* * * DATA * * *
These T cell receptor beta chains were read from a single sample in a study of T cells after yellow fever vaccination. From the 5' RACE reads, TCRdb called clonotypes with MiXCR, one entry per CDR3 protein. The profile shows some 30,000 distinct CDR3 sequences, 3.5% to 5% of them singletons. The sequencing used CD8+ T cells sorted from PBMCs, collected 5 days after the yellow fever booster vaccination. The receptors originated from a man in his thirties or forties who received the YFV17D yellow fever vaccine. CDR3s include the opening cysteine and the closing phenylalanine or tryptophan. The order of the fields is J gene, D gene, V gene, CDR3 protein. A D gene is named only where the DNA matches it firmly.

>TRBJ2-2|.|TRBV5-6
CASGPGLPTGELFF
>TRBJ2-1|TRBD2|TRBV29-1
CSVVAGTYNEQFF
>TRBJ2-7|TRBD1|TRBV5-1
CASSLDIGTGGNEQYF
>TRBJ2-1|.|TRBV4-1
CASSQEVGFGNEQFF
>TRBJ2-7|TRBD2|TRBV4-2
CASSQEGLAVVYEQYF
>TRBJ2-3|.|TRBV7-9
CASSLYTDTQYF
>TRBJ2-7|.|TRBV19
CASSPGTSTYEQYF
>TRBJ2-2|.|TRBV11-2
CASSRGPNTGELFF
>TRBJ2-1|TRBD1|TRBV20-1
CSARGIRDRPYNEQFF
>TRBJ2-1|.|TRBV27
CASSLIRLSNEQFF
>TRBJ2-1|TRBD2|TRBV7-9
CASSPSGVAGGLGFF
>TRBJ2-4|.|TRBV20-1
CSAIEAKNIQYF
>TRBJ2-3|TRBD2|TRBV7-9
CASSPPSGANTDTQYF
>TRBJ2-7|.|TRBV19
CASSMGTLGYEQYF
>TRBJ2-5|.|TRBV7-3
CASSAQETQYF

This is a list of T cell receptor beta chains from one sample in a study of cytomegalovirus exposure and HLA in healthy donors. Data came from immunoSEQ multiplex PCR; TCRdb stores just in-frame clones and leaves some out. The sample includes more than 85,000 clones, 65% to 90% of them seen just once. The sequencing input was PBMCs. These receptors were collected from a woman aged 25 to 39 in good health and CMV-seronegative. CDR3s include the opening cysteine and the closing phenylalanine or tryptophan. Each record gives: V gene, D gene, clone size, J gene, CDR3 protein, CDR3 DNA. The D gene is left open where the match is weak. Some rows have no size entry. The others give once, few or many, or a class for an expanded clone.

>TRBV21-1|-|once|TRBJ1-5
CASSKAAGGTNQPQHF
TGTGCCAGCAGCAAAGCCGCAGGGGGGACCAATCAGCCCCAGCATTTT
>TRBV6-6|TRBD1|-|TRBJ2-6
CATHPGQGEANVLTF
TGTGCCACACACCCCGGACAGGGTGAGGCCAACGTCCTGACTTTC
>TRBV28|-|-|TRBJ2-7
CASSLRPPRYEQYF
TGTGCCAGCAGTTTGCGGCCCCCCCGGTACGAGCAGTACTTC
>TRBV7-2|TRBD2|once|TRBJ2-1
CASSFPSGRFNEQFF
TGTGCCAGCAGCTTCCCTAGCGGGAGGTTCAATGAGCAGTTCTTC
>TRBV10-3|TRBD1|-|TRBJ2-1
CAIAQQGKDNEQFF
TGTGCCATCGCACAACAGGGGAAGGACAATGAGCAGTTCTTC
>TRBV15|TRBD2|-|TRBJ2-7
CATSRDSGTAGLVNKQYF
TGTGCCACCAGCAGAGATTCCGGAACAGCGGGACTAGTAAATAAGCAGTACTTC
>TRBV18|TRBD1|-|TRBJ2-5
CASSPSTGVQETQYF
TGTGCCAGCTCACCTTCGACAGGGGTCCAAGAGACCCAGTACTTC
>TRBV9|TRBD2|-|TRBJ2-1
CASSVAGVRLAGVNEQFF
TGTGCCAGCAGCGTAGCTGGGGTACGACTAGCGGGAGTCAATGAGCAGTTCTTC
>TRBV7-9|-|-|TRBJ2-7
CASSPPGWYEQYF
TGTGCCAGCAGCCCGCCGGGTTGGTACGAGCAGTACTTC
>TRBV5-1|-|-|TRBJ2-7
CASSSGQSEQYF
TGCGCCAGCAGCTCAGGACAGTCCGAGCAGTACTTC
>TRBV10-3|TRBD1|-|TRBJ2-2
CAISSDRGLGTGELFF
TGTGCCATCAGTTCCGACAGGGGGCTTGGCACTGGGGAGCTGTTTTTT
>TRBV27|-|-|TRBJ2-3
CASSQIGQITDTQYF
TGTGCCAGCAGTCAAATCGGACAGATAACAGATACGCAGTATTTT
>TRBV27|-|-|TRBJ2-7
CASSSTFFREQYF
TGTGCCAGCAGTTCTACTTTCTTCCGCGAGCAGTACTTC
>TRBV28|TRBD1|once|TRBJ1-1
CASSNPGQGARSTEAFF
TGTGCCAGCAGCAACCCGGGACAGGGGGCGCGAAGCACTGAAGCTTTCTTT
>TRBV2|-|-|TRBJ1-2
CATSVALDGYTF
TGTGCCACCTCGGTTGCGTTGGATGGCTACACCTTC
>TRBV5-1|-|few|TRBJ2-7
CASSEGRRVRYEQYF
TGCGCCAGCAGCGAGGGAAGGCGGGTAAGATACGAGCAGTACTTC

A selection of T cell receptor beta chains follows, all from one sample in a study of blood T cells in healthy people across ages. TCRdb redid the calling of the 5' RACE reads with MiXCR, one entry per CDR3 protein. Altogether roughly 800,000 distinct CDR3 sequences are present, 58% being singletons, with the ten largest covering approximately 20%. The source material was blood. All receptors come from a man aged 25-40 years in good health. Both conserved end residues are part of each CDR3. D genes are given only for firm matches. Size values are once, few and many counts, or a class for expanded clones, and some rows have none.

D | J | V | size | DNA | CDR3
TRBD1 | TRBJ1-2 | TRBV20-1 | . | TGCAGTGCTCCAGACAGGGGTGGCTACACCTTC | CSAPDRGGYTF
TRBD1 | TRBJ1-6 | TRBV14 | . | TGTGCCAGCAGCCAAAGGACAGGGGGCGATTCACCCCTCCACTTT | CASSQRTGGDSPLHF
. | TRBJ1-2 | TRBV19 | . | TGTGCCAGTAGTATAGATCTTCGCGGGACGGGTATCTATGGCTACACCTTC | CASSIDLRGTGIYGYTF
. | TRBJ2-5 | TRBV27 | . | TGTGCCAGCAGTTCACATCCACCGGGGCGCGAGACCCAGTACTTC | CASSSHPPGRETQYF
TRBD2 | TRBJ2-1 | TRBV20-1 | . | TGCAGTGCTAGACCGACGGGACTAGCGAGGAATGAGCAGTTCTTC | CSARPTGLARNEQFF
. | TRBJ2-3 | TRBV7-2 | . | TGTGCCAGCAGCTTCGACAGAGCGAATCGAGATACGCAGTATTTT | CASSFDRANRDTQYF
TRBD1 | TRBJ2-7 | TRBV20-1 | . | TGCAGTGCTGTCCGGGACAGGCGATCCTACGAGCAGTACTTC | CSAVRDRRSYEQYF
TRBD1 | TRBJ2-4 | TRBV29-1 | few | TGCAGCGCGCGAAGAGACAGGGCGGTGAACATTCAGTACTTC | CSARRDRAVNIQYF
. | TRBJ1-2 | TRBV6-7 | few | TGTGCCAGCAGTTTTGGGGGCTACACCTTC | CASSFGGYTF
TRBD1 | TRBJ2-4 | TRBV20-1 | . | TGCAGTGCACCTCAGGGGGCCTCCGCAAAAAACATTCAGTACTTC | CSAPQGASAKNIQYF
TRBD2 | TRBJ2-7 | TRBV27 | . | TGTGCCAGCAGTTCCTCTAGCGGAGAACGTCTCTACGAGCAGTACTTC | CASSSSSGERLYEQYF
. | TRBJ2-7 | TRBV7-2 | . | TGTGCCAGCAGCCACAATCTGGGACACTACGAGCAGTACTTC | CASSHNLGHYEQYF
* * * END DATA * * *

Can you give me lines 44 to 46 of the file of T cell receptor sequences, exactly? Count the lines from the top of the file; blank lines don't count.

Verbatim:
TGTGCCAGCAGCTTCCCTAGCGGGAGGTTCAATGAGCAGTTCTTC
>TRBV10-3|TRBD1|-|TRBJ2-1
CAIAQQGKDNEQFF